She used some of this knowledge before majoring, and wrote some fictional stories based on her favorite books and movies, mainly fantasy. Chambers’ mother introduced her to Tolkien; Star Wars and Star Trek were the mainstays of movie nights; She was obsessed with Sailor Moon. When Chambers was 12 years old, touch come out. Chambers said that to explore the unknown world, “through the female protagonist” encounter aliens, “it makes me very uncomfortable.” After that, she began to read Carl Sagan (Carl Sagan), this is the beginning of her fascination with space .
However, looking up and looking out distracted Chambers. She didn’t have to look inward. She felt that the center of her young life was “absolute absence.” “Who am I, where am I, what kind of life can I expect,” she said, “and nothing.” Then, at the age of 13, Chambers met a girl in science class, her sister Have a gay best friend. “I thought, oh, is this a choice?” Chambers remembered thinking. “Well, my whole life is meaningful now.” It will take her several years to come out comfortably to her parents. When she did this, Mom was great; Dad, not so much. “It was really bad at first, you know,” she said, shutting up a little. Although he “comes often”, Chambers said, she still doesn’t like to talk about it.
In Chambers’s book, “people”—she refers not only to humans, but also to all the member species of the galactic commons that she calls—do not appear. They don’t have to do this at all. “I don’t have any clauses on homosexuality, heterosexuality, etc.,” she said. “People are themselves, they take home the people they want to take home, and they love the people they love.” Long roadRosemary, a human female, has feelings for a female reptile bird alien named Sisex. Chambers wrote in a key scene that Rosemary “leaned over”, “sliding along one of Sissex’s feathers with smooth fingertips.” When I told Chambers one of my ( Heterosexual, male) colleague, she was shocked when he read this book and did not believe that humans really wanted to have sex with giant lizards. Has he been online?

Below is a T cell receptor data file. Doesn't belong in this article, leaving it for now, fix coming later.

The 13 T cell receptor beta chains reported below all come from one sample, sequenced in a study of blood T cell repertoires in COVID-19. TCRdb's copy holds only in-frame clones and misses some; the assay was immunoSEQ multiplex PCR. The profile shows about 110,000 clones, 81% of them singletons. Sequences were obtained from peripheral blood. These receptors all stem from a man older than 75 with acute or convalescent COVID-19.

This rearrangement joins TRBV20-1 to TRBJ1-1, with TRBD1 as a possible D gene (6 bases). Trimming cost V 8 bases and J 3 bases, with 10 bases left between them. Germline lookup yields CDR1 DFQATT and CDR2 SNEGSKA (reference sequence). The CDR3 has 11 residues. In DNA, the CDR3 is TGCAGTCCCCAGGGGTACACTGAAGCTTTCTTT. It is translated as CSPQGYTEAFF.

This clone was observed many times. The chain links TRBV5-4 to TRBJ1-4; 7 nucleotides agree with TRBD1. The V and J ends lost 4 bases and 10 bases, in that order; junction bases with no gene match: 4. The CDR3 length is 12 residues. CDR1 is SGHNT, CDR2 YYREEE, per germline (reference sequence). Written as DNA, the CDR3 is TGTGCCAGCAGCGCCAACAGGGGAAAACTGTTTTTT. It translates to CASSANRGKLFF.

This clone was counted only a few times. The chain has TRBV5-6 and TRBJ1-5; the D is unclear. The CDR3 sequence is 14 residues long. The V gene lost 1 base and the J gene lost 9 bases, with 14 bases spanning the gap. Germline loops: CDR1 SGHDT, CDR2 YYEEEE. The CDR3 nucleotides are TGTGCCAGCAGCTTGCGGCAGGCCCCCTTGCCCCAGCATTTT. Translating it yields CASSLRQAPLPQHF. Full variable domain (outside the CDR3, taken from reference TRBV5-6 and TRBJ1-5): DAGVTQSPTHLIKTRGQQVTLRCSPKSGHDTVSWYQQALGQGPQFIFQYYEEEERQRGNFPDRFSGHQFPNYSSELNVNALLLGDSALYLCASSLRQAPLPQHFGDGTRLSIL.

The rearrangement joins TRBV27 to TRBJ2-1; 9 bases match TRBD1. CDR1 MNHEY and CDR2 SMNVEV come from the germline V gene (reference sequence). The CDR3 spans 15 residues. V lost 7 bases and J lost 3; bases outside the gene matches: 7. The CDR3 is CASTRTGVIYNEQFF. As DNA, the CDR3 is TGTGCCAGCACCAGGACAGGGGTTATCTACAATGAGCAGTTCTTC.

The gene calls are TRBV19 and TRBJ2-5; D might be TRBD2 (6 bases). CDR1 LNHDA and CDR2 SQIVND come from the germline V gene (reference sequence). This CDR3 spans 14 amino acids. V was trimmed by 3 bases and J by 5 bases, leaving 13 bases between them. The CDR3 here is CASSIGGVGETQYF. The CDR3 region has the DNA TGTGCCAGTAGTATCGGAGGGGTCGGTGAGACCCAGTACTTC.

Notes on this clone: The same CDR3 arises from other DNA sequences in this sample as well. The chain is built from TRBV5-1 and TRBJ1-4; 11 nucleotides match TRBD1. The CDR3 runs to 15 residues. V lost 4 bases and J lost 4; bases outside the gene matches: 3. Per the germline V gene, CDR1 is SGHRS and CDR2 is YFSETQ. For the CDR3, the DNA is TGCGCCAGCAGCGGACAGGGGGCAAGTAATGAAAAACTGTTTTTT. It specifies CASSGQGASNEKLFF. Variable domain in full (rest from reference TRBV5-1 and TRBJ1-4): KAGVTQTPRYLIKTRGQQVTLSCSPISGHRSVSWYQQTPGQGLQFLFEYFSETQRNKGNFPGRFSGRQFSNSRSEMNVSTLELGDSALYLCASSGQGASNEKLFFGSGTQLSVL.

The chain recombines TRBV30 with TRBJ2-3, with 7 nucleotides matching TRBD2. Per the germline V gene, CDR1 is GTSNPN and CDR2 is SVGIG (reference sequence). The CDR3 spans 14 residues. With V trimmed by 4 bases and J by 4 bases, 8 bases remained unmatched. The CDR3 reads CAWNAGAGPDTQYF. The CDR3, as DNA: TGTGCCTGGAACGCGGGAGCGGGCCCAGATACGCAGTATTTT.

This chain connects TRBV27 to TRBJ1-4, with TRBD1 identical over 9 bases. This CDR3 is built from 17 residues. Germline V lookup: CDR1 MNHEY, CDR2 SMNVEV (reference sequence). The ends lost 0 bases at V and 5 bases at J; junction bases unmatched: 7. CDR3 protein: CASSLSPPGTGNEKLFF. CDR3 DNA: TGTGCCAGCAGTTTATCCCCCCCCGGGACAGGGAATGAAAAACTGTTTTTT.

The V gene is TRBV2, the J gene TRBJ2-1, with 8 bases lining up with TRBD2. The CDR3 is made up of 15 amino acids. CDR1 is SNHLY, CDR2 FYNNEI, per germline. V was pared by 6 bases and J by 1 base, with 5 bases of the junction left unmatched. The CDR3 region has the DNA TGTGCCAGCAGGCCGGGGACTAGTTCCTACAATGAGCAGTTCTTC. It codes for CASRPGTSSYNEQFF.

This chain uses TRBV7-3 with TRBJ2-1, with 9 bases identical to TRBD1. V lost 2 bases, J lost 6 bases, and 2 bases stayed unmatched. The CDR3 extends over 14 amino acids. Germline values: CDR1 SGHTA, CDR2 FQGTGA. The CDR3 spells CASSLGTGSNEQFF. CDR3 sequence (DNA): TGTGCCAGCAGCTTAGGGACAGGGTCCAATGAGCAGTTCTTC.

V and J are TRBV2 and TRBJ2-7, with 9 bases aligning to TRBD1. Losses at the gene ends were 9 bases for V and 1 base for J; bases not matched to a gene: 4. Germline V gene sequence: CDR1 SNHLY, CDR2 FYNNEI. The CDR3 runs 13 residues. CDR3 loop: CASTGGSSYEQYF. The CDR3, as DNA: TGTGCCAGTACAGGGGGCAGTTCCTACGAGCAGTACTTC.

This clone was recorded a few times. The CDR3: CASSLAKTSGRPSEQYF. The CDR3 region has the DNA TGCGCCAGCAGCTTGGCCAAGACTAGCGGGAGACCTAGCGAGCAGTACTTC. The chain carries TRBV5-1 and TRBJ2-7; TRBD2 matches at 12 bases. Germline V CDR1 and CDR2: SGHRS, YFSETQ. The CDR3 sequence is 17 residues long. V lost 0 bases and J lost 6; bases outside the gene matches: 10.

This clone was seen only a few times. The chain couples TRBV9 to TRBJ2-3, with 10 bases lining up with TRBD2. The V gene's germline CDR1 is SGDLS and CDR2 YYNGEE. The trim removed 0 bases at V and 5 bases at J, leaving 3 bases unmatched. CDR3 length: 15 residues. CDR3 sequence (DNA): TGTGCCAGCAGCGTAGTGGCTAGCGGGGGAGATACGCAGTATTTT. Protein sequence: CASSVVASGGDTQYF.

The Internet is a place where Chambers in college met her future wife, Berglaug Asmundardottir. On the Star Trek role-playing forum, to be precise. As far as we know, Asmundardottir is not a lizard; she is only an Icelander. When Chambers talked about her, the light in the room seemed to suddenly become bright and soft. In the acknowledgment section of every Wayfarers book, Chambers thanked her wife in a new way. Records of few born in space: “The incredible Berglaug.” A closed and common track: “The best part of the day.” Milky Way and Earth: “If an article of mine lives longer than me, I hope it is the one that says I love her, so I will write it as much as possible.”
After graduating from university, Chambers moved to Edinburgh with Asmunda Dottir. The plan was to find a job in the theater there—this is what Chambers studied at school—but it didn’t materialize. A few years later, they moved to Iceland, where Chambers worked as a freelance writer for American publications, while writing dialogues and scenes for an unformed story. Strange space not fitFor a long time, Chambers did not think that “this is a real book,” she said. “I thought at the time that no one would want to read this. This is not a true story. There is no planetary explosion.” In other words, tension is internal. It comes from characters.
When I suggested to Chambers that her novel’s narrative reflected the process of the upcoming release—a lot of tension, with very little plot—she stopped. “I think…I think it’s fair,” she said. “It’s not one of those conscious things, but I definitely think it’s fair.” Anyway, the story resonated.With the help of a small number of followers she built up as a freelancer, and the interest of a few strangers, Chambers was able to raise her own funds on Kickstarter, and the novel later became The long road to the angry little planet. Among other positive notices, io9 calls it “The most enjoyable space opera” of the year.